The EQ-5D consists of five items on different dimensions of health (one item per dimension): mobility, self-care, usual activity, pain/discomfort, and anxiety/depression. The questions on the different dimensions are available in two versions: a three-level version and a five-level version. We used the three-level version (EQ-5D-3L). In the 3L version, the answer options to each question are ‘no problems,’ ‘some problems,’ and ‘extreme problems’/‘unable to perform.’ Data can be represented by means of a profile summarizing the respondents’ reported health problems defining the severity level (where 1 means no problems), e.g., ‘21332,’ and used in a descriptive way and, after summarizing response into an unweighted summary score, also referred to as ‘misery index’ (range 0–15) or a so-called 0–1 utility score. Furthermore, the respondents were asked to rate their health from 0 to 100 on a VAS scale, where 0 is the worst imaginable health state, and 100 is the best imaginable health state. The score that is provided in this question by the respondent is the EQ-VAS score.
In the BIOS study, an additional dimension was added to the EQ-5D questionnaire for cognition. This bolt-on should capture information on cognitive functioning, operationalized as concentration, memory, and IQ [10]. The cognition bolt-on consisted of one question, and was framed like the other dimension questions, with the same number of response options [3]. The instruction was (translated from the Dutch questionnaire): By placing a check mark in one box in each group below, please indicate which statement best describes your own state of health. The cognition bolt-on item was worded as follows: cognition (such as memory, concentration). The answer options were: I have no problems with my cognitive functioning; I have some problems with my cognitive functioning; I have severe problems with my cognitive functioning.

Data analysis

The data analyses were performed with SPSS version 24. The responses of the patients to the question on the highest level of education were categorized in a variable with the values low, medium, and high education level. Comorbidity status was determined per patient as the number of pre-existing conditions. Respondents were included in the analyses if all questions of the EQ-5D including the cognition dimension and the EQ-VAS score were answered. The frequencies of the socio-demographics were determined with frequency analyses in SPSS. Furthermore, independent sample t tests were performed on the frequencies of the socio-demographics, comparing the group of TBI patients with the group of non-TBI patients. To determine whether there was a distributional effect in terms of ceiling effect, the proportion of perfect health profiles (11111 for EQ-5D and 111111 for EQ-5D + C) among all observed profiles was determined (the higher the share, the more ceiling).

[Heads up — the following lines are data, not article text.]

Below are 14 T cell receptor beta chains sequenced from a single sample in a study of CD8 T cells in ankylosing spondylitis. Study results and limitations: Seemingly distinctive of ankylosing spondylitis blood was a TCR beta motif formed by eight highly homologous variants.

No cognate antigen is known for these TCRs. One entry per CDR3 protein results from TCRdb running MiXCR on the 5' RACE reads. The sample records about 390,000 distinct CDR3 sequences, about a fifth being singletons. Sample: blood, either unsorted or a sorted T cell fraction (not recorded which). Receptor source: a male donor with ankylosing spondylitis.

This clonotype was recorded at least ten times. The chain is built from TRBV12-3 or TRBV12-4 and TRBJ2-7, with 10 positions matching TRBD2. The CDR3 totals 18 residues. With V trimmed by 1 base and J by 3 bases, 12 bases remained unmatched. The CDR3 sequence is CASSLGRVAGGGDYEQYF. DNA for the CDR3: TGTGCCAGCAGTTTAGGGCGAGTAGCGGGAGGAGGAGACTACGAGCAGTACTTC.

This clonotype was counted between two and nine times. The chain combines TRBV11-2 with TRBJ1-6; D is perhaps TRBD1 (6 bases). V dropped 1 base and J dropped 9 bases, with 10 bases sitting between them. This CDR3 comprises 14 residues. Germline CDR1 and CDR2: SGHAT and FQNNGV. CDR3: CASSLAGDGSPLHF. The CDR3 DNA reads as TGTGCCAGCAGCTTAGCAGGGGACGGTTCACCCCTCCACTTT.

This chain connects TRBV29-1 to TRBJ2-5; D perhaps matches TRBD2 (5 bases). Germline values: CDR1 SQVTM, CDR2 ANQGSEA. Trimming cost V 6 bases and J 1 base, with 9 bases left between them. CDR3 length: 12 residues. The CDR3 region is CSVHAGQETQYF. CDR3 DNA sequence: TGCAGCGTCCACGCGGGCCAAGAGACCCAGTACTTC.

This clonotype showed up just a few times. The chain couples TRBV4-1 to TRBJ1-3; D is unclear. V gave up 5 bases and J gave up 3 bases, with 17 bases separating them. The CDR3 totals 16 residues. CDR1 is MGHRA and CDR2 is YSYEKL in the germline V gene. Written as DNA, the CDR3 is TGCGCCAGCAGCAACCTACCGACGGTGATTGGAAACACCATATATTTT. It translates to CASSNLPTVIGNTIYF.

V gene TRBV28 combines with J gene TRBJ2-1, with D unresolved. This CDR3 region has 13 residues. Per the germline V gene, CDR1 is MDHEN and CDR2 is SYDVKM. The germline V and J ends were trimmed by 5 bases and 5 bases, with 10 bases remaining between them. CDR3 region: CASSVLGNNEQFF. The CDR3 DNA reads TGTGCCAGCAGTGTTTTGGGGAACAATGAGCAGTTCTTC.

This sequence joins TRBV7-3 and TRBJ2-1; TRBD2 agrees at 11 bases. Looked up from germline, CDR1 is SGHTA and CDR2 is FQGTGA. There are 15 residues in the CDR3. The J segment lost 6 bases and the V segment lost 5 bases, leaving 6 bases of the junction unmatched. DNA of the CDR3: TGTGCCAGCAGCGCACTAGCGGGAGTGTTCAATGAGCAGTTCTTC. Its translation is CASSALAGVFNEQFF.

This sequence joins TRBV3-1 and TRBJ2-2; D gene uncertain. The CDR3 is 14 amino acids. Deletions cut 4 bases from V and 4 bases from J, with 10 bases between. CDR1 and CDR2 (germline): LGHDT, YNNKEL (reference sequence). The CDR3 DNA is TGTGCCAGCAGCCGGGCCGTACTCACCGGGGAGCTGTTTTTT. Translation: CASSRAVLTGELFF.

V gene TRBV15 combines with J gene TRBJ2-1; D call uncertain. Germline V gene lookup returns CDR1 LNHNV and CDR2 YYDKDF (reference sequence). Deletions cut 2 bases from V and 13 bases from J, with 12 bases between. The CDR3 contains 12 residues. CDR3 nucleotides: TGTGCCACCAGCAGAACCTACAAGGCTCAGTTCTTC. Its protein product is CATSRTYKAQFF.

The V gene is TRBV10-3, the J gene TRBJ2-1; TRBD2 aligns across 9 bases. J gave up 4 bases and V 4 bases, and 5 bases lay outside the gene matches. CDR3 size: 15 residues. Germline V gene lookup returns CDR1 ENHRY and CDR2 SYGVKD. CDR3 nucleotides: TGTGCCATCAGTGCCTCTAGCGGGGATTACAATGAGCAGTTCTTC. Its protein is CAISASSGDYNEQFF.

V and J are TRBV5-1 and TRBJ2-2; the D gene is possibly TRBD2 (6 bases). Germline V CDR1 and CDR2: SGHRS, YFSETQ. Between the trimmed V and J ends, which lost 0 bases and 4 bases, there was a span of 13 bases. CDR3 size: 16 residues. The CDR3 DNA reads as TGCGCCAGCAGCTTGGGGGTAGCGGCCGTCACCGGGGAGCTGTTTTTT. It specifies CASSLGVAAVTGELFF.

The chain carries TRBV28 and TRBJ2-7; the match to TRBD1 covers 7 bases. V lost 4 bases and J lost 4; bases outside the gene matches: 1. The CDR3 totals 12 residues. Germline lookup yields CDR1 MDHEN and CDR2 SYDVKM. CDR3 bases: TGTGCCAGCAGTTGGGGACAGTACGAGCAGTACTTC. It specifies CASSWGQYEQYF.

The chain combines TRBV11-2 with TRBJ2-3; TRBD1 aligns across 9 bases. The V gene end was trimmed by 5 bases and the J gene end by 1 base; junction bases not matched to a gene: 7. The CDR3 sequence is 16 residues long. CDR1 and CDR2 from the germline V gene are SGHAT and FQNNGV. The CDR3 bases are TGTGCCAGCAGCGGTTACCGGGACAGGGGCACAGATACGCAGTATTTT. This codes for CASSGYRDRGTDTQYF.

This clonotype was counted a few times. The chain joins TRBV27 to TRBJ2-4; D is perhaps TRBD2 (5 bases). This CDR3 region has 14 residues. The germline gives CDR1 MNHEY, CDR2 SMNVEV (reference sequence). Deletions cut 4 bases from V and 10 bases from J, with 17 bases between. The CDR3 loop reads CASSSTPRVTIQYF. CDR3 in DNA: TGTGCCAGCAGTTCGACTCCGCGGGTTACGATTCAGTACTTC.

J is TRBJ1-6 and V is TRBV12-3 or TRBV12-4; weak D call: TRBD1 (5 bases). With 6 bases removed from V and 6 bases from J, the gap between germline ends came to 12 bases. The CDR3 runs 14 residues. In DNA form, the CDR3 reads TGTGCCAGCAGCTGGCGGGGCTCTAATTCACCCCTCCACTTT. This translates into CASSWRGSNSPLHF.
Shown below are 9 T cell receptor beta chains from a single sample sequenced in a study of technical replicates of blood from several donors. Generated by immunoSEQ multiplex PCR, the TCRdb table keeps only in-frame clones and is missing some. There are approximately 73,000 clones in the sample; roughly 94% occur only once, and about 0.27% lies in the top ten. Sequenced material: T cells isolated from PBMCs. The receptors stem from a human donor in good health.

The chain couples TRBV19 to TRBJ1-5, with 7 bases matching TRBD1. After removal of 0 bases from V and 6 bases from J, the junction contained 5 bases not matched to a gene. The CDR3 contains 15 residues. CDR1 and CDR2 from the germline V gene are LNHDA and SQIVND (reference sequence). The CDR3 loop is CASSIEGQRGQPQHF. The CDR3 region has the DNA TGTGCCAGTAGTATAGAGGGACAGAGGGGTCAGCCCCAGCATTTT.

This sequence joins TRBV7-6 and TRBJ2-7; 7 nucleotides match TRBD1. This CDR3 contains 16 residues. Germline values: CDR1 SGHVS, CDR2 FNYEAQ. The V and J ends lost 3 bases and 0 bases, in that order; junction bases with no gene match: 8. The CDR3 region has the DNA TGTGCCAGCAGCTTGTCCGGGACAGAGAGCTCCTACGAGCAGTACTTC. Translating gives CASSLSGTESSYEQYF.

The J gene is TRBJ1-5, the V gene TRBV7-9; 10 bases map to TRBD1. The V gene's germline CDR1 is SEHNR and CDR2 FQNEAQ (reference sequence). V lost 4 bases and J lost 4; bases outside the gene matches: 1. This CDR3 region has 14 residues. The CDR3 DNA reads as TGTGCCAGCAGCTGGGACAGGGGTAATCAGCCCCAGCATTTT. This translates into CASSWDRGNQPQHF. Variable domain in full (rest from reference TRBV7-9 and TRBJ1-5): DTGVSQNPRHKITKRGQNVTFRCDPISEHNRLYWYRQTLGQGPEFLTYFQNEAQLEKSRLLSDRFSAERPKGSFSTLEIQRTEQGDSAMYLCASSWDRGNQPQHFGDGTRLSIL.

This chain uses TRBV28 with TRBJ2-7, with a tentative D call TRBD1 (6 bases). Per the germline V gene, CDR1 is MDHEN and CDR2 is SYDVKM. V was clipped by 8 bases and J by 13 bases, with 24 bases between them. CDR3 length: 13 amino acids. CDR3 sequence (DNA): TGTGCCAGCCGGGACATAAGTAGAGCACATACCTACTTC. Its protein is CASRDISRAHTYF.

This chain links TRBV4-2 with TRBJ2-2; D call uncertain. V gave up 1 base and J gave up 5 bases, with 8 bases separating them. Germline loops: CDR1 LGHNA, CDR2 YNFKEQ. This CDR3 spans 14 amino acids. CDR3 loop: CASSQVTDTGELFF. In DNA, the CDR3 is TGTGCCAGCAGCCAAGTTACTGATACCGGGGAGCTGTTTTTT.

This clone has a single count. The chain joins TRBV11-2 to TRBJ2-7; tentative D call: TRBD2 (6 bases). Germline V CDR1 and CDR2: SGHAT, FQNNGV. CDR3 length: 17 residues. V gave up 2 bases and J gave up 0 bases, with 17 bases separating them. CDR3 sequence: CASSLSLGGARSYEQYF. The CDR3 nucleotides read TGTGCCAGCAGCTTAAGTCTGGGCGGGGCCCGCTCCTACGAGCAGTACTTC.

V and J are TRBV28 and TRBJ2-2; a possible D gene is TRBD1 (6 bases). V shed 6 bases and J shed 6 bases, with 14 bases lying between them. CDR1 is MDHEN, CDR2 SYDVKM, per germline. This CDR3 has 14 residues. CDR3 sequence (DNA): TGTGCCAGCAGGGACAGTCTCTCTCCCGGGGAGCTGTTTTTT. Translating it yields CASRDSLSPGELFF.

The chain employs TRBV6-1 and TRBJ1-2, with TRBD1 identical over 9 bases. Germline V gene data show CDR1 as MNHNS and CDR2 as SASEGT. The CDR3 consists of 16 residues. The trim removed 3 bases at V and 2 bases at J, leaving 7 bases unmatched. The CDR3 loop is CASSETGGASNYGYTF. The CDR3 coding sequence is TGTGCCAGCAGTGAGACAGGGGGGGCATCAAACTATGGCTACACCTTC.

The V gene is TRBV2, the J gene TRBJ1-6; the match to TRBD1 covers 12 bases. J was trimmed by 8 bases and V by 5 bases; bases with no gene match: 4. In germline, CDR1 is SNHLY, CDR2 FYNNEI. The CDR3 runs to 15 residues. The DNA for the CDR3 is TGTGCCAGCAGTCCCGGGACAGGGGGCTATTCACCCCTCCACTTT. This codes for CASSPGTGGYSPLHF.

The convergent validity of the EQ-5D and the EQ-5D + C was measured by determining the association between the EQ-VAS, the EQ-5D, and the EQ-5D + C, respectively. We first calculated the misery index for both the EQ-5D and the EQ-5D + C, consisting of the sum of the levels of the five dimensions (e.g., health profile 11111 had a misery index of 5), where the highest score 15 represents the poorest health. Next, Spearman’s rank correlation coefficients between the EQ-5D and EQ-5D + C misery indices and EQ-VAS were determined for TBI and non-TBI patients, after it was confirmed that the assumptions of the Spearman’s rank correlation were met [15].
In order to determine the explanatory power of EQ-5D and EQ-5D + C, we performed univariate and multivariable analyses using the EQ-VAS as dependent variable. With the univariate analyses we tested whether all dimensions of the EQ-5D(+ C) were related to the EQ-VAS. The levels ‘some problems’ and ‘extreme problems’ of all dimensions, including the cognitive dimension, were used to predict the EQ-VAS. The two severity levels were recoded into dummy variables, with the ‘no problems’ level as the reference category. With each of the dummy variables, the EQ-VAS score was then predicted. Thereafter, multivariable analyses were done, as the assumptions of the linear regression model were met, with different combinations of the dimensions of the EQ-5D and the cognitive dimension in the model. The combinations consisted of the original EQ-5D dimensions, the EQ-5D dimensions with the cognitive dimension, and all combinations of five out of the six dimensions. An additional model was tested for the EQ-5D and the EQ-5D + C for both groups with the backward deletion strategy.
To determine the classification efficiency of both the EQ-5D and the EQ-5D + C, the Shannon index (H’) and the Shannon Evenness index (J’) were determined [16]. These two indices provide information on the ability of the EQ-5D(+ C) to measure diversity in the population [17]. The Shannon index was calculated with the following formula: H′ = − ∑ci=1pi2log pi, where pi is the proportion of people with a certain health profile, and C is the total number of possible health profiles. The higher the value of H′, the more information is captured by the EQ-5D or EQ-5D + C. The total number of possible health profiles is 3*3*3*3*3 = 243 for the EQ-5D, and 729 for the EQ-5D + C. The Shannon Evenness index was calculated with the formula: J′ = H′/Hmax, where Hmax is 2logC and indicates the total number of possible health profiles. The Shannon Evenness index increases if the extra dimension is used to make more distinction between patients and flattens the distribution into more different health profiles [18]. According to Pielou [19], any assessment of H′ using a sample of the total ‘true’ population will lead to an underestimation of information captured, with a magnitude of (C − 1)/2N. This underestimation may be considerable when C is large such as in the EQ-5D, but especially EQ-5D + C. Therefore, we also calculated adjusted values of H′ and J′, taking this underestimation bias into account.

Hypotheses

The following five hypotheses were formulated:
  • The ceiling with the EQ-5D + C is less than with the EQ-5D;